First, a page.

I was going to post how the past two classes have actually felt more like work than a class, where I've been teaching the same stuff and haven't really seen anything myself. I WAS going to post that, but I did remember something that happened last class where I was going over what we call "the stupid drill" which is going from kote-gaeshi to kote-hineri and back again and I felt something weird. Class was ending and I was feeling sick so I didn't want to explore it then, but I made a mental note of exactly what was happening and decided to further speculate on it later. This morning when deciding to post that I hadn't learned anything new or seen anything, I figured it out.
I know this next part is going to make a lot of people nod their heads (and by a lot, I mean my one reader) and say "well duh!" but it's something that just never really occurred to me and I'd like to voice it. First off, when I do kote-gaeshi, I feel like I'm locking Uke's hip when I do it right. I get the wrist to a point where I control the elbow, then the elbow to a point where it shortens one of Uke's legs, at least that's how it feels to me. With kote-hineri I feel like I control the wrist, then elbow, then the shoulder.
Ok, now that the preliminary explanation of how I feel Uke responding to the two is out of the way, onto the speculative part. When doing the drill, I've usually had trouble transitioning from kote-gaeshi into hineri. What I was doing is when Uke pushes out of kote-gaeshi and I switch hands as uke's arm straightens, I'd extend uke just a little to set the wrist and elbow close to the same time as the arm comes back up. What I noticed is, I don't have to. If I feel the wrist, then elbow, then shoulder/hip locking up as I set it, I can work back down in reverse order during the switch. When Uke pushes out of kote-gaeshi I lose the hip feeling but I have the elbow. As the arm straightens I lose the elbow but I still have the wrist and that is what I've been neglecting. If instead of stretching the arm as I switch hands, I just focus on the continual rotation of the wrist, I lock it down in the opposite direction, which gives me more than enough tension to follow it up through the elbow then to the shoulder. I haven't had a chance to apply it yet, but I just KNOW my kote-hineri has improved a lot just from realizing this, this morning.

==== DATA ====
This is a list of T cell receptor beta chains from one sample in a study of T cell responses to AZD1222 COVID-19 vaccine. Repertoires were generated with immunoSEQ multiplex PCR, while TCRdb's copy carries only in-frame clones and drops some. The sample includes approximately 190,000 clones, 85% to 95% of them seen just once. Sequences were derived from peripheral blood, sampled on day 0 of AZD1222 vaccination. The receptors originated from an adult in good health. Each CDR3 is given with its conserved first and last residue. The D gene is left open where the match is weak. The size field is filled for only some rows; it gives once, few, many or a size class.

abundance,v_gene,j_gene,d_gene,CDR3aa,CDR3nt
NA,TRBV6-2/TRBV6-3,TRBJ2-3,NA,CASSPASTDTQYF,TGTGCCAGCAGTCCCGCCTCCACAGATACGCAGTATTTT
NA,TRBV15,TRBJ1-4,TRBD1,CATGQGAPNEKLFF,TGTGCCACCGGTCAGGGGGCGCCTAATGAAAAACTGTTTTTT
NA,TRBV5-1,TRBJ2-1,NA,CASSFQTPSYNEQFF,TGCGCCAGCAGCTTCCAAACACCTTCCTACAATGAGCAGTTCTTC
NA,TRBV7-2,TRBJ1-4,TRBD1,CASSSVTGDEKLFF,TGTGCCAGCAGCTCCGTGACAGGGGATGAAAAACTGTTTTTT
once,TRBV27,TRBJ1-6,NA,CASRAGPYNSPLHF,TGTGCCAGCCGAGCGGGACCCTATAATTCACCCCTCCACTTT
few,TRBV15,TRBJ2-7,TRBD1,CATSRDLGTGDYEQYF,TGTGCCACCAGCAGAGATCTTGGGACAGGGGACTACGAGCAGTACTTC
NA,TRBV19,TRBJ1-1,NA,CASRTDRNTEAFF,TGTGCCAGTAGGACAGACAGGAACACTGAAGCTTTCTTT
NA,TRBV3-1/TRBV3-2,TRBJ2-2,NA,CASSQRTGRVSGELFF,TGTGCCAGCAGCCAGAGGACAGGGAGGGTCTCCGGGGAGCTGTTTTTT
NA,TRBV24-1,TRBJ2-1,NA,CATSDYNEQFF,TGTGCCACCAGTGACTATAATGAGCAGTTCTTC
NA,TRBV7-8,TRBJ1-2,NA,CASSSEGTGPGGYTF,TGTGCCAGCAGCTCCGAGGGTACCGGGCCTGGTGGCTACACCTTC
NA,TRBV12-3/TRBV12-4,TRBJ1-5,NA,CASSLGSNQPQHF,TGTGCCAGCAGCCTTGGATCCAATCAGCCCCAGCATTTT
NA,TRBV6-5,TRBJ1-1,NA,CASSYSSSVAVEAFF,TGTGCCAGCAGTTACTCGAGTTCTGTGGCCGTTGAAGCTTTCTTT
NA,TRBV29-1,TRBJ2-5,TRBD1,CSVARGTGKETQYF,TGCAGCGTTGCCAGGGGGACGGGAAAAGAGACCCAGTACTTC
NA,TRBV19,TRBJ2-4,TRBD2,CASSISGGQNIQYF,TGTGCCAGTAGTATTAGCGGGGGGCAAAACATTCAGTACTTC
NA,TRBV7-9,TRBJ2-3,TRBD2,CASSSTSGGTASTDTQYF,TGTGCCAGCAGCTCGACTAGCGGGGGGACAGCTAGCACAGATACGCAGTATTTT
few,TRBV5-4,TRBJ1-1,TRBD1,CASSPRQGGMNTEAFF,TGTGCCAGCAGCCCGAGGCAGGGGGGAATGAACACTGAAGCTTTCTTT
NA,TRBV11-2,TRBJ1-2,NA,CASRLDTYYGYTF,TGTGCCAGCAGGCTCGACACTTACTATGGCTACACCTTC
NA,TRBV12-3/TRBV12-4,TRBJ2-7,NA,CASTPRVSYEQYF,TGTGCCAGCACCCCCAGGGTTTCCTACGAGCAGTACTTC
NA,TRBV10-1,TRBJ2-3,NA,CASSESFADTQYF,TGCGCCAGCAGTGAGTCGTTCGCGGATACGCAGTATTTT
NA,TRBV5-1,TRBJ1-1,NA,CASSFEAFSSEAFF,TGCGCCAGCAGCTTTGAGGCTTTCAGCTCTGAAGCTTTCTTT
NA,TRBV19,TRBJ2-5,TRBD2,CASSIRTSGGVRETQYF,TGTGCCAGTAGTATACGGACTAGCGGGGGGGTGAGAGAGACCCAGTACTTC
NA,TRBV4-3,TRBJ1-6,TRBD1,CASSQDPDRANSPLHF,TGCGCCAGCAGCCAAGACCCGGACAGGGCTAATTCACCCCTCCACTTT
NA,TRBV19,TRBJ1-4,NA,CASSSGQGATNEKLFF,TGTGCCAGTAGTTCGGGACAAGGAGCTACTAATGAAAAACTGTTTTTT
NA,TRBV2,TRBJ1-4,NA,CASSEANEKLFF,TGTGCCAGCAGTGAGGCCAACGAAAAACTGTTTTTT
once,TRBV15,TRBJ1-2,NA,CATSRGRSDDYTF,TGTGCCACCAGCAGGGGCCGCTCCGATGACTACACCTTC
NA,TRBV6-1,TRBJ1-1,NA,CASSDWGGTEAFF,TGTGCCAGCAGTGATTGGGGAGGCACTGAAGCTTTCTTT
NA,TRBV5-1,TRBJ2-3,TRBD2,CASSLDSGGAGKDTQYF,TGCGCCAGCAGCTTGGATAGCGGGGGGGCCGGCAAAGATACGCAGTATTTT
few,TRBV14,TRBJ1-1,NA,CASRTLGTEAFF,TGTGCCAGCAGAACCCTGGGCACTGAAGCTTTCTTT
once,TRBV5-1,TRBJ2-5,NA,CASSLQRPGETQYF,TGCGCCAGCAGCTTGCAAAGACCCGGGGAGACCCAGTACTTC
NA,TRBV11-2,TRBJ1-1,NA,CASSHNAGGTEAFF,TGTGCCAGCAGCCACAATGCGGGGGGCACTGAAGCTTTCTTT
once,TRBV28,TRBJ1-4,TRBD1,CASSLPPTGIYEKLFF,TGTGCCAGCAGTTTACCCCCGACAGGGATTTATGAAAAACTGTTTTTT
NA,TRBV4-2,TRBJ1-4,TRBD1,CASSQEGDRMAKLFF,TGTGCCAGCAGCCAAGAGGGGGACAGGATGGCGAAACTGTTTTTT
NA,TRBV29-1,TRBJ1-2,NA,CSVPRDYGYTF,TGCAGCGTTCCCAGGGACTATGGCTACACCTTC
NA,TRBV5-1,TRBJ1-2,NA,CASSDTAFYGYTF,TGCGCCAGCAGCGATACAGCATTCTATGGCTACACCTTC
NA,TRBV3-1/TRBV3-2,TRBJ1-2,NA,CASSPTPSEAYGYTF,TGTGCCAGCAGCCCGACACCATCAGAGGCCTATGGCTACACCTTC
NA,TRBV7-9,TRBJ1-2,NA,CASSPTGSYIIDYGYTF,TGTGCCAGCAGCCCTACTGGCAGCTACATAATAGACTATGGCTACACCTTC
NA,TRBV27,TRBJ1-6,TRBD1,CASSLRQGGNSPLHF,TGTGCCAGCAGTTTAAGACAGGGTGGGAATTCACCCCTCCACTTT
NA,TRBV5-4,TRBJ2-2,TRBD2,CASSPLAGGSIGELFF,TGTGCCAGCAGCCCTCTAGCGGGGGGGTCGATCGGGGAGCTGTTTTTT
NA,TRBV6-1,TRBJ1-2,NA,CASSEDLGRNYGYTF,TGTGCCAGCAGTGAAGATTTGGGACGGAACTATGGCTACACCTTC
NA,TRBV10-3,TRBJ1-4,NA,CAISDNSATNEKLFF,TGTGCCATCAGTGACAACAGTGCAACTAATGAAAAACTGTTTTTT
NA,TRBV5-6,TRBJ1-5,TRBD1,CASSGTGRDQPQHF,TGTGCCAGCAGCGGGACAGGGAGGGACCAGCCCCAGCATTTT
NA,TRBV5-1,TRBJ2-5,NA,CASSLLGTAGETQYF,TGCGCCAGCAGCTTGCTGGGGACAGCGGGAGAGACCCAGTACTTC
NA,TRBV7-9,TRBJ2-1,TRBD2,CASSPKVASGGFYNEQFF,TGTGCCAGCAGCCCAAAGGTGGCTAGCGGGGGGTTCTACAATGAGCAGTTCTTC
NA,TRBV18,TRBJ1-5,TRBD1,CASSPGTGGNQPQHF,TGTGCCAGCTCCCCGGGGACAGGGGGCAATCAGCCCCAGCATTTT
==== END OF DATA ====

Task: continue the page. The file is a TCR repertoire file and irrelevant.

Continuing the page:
There you go Pat, an epiphany, all stemming from a post initially intended to being centered around me feeling like I haven't learned anything the last two classes. I suppose I still have a lot to learn about learning things :P
Wednesday, August 26, 2009
There have been complaints from certain people (Sarah Jane) that I haven't update in a while. The reason being that there isn't really anything to report. I've had a single student the past two classes and with me leaving for Bellingham in a month, there's only so much to teach in each class. We've been going over the Aiki-brush off and tegatana almost exclusively. The wrist releases were the subject of the last 20 minutes of this past Tuesday's class. Updated!
Posted by John Wood at 7:34 PM
Tuesday, August 11, 2009
This post is one week overdue but I've been doing a lot of traveling. Last week at Pat's I got to meet his new group of students, and we went over a few familiar exercises, mainly waki-gatamae to kote gaeshi and back again. It was extremely hot in the dojo, but there were two new things I learned that I found really interesting. With the eighth wrist release, I always interpreted it as Uke grabbing Tori's wrist then pulling it across his body causing the turning motion. At Pat's well there was almost no resistance from anyone on any wrist releases, but from what I gathered Pat was doing, Uke grabbed Tori's wrist but didn't change anything, Tori just does the turning motion with no prompting. I always thought Uke determined where Tori went, but it felt more like Tori determined where Uke went after Uke grabbed. The most interesting thing though was Gendan ate. I learned in Washington that the timing issue of performing it while moving behind the arm could be fixed by actually stopping your motion for one step making Uke "catch up" and putting him in a perfect position for Gedan ate. Pat had a twist on this where Tori tosses Uke's arm over behind him which twists Uke slowing him down. The end result is Tori and Uke in sync with each other and facing each other and Tori could just push Uke backwards. It's an odd feel. Wish I had a camera to get some footage of it. Maybe later :)
Posted by John Wood at 5:22 PM